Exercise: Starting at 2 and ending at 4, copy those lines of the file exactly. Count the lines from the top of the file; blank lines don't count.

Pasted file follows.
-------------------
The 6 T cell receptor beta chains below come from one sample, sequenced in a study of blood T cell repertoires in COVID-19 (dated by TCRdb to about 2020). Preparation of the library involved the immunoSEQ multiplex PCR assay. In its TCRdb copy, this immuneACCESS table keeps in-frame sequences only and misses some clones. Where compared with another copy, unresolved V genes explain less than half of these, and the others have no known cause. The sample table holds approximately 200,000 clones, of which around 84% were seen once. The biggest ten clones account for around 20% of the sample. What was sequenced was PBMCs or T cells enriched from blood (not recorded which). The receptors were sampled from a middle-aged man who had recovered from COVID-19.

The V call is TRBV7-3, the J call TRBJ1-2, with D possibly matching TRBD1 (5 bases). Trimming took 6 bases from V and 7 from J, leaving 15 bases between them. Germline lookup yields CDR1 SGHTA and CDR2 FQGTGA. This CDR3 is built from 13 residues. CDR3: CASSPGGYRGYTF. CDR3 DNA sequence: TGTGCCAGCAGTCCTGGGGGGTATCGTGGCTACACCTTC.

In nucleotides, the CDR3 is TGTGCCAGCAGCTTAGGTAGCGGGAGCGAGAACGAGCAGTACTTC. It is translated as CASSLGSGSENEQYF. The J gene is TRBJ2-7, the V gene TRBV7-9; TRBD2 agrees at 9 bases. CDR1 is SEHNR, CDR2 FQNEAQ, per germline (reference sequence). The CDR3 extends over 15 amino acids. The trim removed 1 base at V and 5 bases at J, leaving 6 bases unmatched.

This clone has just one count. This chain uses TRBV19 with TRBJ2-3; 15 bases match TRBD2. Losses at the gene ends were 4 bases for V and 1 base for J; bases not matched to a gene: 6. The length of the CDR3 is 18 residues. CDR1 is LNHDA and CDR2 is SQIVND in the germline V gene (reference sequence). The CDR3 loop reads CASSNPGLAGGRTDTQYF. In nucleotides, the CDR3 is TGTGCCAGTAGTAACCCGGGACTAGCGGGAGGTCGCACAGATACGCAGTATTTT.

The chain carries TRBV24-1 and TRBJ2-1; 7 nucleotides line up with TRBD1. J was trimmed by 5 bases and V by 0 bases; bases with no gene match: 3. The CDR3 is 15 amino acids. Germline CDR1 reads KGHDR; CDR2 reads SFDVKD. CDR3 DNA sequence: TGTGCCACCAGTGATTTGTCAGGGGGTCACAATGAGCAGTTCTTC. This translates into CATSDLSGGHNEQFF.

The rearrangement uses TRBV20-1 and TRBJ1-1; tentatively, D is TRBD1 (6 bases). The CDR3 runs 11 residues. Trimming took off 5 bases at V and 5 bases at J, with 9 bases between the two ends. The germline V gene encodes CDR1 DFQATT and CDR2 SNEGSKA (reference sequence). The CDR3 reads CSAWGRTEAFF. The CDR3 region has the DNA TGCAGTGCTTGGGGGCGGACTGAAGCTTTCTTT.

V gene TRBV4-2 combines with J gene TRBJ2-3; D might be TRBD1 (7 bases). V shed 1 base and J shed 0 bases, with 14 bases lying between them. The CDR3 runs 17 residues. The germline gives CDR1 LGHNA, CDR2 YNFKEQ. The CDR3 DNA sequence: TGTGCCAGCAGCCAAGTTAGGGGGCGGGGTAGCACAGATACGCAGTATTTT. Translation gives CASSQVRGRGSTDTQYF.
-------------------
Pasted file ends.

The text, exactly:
The V call is TRBV7-3, the J call TRBJ1-2, with D possibly matching TRBD1 (5 bases). Trimming took 6 bases from V and 7 from J, leaving 15 bases between them. Germline lookup yields CDR1 SGHTA and CDR2 FQGTGA. This CDR3 is built from 13 residues. CDR3: CASSPGGYRGYTF. CDR3 DNA sequence: TGTGCCAGCAGTCCTGGGGGGTATCGTGGCTACACCTTC.

In nucleotides, the CDR3 is TGTGCCAGCAGCTTAGGTAGCGGGAGCGAGAACGAGCAGTACTTC. It is translated as CASSLGSGSENEQYF. The J gene is TRBJ2-7, the V gene TRBV7-9; TRBD2 agrees at 9 bases. CDR1 is SEHNR, CDR2 FQNEAQ, per germline (reference sequence). The CDR3 extends over 15 amino acids. The trim removed 1 base at V and 5 bases at J, leaving 6 bases unmatched.

This clone has just one count. This chain uses TRBV19 with TRBJ2-3; 15 bases match TRBD2. Losses at the gene ends were 4 bases for V and 1 base for J; bases not matched to a gene: 6. The length of the CDR3 is 18 residues. CDR1 is LNHDA and CDR2 is SQIVND in the germline V gene (reference sequence). The CDR3 loop reads CASSNPGLAGGRTDTQYF. In nucleotides, the CDR3 is TGTGCCAGTAGTAACCCGGGACTAGCGGGAGGTCGCACAGATACGCAGTATTTT.